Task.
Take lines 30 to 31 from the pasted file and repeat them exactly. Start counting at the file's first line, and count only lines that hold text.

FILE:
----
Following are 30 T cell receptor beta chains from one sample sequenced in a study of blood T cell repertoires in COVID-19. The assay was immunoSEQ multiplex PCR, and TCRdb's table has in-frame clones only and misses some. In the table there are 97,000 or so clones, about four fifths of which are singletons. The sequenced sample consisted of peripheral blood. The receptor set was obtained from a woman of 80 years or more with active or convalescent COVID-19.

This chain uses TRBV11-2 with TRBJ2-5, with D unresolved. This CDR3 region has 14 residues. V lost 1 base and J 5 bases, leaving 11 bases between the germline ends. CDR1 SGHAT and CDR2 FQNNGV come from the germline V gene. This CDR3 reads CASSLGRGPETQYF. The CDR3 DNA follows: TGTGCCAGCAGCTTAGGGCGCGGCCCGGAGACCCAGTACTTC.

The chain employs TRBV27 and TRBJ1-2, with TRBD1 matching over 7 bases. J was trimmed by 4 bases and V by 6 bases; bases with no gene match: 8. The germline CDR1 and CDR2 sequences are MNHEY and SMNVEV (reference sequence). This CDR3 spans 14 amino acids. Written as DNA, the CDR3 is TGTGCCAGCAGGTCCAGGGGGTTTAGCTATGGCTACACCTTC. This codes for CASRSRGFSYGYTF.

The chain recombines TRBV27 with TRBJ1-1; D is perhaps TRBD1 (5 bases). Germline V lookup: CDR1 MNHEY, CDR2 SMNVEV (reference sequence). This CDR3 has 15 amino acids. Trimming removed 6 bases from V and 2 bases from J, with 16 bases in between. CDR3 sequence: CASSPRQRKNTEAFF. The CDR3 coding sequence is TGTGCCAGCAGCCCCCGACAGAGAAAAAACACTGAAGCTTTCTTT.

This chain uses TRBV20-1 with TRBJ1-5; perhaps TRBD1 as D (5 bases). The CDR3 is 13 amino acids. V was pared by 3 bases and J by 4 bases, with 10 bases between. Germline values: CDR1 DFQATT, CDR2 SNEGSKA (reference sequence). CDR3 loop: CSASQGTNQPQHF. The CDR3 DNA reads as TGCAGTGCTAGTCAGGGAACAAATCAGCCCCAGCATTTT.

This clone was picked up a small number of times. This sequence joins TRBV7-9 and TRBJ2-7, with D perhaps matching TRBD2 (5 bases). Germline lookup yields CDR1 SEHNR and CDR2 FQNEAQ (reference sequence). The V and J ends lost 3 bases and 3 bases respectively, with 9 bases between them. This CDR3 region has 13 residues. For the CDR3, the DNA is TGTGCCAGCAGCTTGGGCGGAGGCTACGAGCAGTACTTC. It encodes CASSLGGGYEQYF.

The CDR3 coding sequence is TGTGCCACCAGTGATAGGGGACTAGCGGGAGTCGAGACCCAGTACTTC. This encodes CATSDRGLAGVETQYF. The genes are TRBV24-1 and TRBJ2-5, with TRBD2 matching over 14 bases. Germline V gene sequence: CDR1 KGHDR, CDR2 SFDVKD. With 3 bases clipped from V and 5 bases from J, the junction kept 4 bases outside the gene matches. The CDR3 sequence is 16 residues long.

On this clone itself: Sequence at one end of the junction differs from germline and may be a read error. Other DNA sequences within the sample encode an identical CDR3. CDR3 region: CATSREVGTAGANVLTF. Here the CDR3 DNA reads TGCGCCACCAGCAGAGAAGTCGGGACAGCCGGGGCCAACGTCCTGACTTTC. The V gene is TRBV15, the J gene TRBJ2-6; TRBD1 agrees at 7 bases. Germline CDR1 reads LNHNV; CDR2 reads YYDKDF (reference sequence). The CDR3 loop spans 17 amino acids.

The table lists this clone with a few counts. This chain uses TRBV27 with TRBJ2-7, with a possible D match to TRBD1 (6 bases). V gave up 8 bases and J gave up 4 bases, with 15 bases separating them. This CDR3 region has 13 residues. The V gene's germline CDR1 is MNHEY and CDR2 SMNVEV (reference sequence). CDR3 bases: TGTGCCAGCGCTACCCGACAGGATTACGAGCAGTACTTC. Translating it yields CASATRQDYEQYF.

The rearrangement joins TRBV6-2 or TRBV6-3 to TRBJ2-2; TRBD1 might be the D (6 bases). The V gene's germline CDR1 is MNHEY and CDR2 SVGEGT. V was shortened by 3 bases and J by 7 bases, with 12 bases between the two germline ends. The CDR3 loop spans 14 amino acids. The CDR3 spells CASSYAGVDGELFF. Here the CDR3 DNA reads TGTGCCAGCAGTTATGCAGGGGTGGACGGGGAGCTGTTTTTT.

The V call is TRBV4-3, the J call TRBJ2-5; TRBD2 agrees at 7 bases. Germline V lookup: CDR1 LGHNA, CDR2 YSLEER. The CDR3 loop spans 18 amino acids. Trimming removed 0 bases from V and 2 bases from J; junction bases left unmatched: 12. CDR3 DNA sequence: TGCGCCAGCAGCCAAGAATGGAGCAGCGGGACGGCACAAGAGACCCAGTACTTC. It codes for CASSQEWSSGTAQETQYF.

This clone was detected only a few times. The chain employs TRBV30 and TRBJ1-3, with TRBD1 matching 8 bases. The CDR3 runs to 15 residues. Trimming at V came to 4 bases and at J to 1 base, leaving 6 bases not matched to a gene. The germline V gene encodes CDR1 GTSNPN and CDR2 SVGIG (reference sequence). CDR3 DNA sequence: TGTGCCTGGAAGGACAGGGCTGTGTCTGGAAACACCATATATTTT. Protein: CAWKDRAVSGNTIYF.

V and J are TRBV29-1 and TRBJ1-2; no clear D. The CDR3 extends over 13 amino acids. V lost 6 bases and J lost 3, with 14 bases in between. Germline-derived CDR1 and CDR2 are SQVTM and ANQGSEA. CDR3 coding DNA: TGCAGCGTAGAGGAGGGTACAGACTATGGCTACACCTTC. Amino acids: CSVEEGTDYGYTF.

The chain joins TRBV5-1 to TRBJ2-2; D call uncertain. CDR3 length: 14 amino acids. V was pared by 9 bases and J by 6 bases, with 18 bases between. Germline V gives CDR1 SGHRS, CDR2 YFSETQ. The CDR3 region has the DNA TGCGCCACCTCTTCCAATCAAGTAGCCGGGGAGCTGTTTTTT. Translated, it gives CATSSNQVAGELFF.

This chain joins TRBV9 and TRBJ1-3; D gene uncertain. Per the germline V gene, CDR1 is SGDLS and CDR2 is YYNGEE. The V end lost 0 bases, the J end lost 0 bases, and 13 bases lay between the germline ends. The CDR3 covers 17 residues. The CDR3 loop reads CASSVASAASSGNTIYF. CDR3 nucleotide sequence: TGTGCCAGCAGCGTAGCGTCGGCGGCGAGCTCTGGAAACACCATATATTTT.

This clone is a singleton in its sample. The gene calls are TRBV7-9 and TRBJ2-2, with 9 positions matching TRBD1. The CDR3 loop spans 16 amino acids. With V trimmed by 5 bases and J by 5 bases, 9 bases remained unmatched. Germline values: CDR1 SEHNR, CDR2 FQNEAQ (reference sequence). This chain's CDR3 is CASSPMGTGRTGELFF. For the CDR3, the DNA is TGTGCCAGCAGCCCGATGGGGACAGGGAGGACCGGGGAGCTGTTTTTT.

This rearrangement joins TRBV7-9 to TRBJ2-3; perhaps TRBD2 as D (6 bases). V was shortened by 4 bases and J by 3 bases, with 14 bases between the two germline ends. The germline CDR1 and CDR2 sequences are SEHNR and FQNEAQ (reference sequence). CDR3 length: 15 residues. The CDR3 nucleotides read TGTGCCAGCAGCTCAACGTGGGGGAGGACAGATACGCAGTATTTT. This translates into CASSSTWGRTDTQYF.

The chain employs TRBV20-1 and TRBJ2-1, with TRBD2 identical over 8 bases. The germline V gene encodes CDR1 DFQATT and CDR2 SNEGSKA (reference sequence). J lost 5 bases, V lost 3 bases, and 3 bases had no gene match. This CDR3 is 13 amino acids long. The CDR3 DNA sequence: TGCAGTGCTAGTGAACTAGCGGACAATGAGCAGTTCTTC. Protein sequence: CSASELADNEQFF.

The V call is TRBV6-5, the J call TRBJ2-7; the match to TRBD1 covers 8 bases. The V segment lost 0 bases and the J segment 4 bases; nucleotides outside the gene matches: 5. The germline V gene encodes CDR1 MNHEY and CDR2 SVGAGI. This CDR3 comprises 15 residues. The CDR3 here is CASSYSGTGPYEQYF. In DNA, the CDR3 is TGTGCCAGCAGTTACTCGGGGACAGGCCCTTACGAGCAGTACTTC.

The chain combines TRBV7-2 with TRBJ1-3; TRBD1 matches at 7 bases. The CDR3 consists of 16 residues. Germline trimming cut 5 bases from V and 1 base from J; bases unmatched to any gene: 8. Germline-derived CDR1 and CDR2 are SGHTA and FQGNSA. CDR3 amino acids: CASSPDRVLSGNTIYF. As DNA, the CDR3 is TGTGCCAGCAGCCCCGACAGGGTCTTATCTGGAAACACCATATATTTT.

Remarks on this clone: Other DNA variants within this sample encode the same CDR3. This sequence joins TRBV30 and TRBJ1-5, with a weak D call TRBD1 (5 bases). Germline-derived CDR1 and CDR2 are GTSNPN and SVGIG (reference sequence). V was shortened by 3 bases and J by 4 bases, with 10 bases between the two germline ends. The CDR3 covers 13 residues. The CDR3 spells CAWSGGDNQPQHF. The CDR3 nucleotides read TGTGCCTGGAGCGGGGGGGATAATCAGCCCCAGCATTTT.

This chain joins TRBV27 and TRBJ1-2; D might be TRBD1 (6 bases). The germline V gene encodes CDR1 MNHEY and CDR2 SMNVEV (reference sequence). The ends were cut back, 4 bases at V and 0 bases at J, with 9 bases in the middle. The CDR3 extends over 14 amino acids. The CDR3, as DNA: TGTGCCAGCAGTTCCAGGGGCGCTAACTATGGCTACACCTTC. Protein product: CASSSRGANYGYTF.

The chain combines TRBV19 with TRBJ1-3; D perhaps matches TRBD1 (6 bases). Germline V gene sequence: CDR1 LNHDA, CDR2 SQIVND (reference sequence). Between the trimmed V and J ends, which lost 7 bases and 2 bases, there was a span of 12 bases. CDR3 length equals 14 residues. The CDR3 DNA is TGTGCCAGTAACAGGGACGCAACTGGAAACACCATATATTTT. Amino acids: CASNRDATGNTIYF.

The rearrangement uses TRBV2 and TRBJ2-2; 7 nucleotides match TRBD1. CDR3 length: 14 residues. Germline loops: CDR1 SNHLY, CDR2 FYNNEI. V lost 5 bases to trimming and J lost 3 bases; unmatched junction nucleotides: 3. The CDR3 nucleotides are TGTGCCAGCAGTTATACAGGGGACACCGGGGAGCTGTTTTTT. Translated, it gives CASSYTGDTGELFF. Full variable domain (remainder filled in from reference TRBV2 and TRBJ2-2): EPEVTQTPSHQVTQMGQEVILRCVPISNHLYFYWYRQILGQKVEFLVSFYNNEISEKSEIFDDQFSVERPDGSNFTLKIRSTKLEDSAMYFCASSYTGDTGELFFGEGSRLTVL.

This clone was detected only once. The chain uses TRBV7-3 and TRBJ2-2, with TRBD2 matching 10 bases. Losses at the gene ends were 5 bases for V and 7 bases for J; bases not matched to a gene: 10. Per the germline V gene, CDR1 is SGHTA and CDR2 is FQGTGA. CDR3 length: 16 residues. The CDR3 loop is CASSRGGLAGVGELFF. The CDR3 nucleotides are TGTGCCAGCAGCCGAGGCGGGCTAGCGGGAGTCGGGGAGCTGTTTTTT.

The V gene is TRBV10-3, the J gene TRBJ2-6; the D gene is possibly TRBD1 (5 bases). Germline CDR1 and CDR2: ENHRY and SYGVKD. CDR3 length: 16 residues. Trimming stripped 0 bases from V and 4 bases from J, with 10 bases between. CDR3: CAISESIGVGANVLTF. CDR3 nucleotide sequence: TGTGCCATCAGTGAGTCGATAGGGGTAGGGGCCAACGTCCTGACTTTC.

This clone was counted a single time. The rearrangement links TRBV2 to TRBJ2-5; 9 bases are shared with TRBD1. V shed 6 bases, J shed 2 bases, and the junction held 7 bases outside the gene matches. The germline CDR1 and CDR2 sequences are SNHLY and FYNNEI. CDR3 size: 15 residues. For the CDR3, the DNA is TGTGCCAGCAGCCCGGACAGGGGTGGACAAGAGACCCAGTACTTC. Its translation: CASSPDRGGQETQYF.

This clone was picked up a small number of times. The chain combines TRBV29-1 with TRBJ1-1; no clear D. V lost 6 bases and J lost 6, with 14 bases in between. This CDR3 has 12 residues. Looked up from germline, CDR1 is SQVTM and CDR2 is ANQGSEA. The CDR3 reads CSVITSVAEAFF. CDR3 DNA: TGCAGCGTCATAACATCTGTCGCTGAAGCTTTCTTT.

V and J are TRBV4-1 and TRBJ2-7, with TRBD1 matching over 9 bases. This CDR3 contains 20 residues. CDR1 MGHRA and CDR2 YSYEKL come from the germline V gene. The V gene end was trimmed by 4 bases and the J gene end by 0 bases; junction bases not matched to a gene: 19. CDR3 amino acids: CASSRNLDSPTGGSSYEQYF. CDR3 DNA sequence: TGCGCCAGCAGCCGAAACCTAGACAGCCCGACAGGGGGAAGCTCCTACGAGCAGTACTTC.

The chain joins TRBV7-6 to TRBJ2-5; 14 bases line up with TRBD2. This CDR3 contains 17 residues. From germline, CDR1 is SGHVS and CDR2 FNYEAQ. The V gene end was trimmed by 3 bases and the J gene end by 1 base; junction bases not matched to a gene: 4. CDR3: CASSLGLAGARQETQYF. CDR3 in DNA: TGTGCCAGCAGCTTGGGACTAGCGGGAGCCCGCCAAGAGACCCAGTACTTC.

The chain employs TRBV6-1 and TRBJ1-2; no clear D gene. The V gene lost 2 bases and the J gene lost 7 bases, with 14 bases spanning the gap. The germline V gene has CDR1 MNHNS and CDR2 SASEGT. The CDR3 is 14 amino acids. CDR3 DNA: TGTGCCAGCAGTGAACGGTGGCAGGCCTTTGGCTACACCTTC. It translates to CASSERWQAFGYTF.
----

The chain joins TRBV7-6 to TRBJ2-5; 14 bases line up with TRBD2. This CDR3 contains 17 residues. From germline, CDR1 is SGHVS and CDR2 FNYEAQ. The V gene end was trimmed by 3 bases and the J gene end by 1 base; junction bases not matched to a gene: 4. CDR3: CASSLGLAGARQETQYF. CDR3 in DNA: TGTGCCAGCAGCTTGGGACTAGCGGGAGCCCGCCAAGAGACCCAGTACTTC.

The chain employs TRBV6-1 and TRBJ1-2; no clear D gene. The V gene lost 2 bases and the J gene lost 7 bases, with 14 bases spanning the gap. The germline V gene has CDR1 MNHNS and CDR2 SASEGT. The CDR3 is 14 amino acids. CDR3 DNA: TGTGCCAGCAGTGAACGGTGGCAGGCCTTTGGCTACACCTTC. It translates to CASSERWQAFGYTF.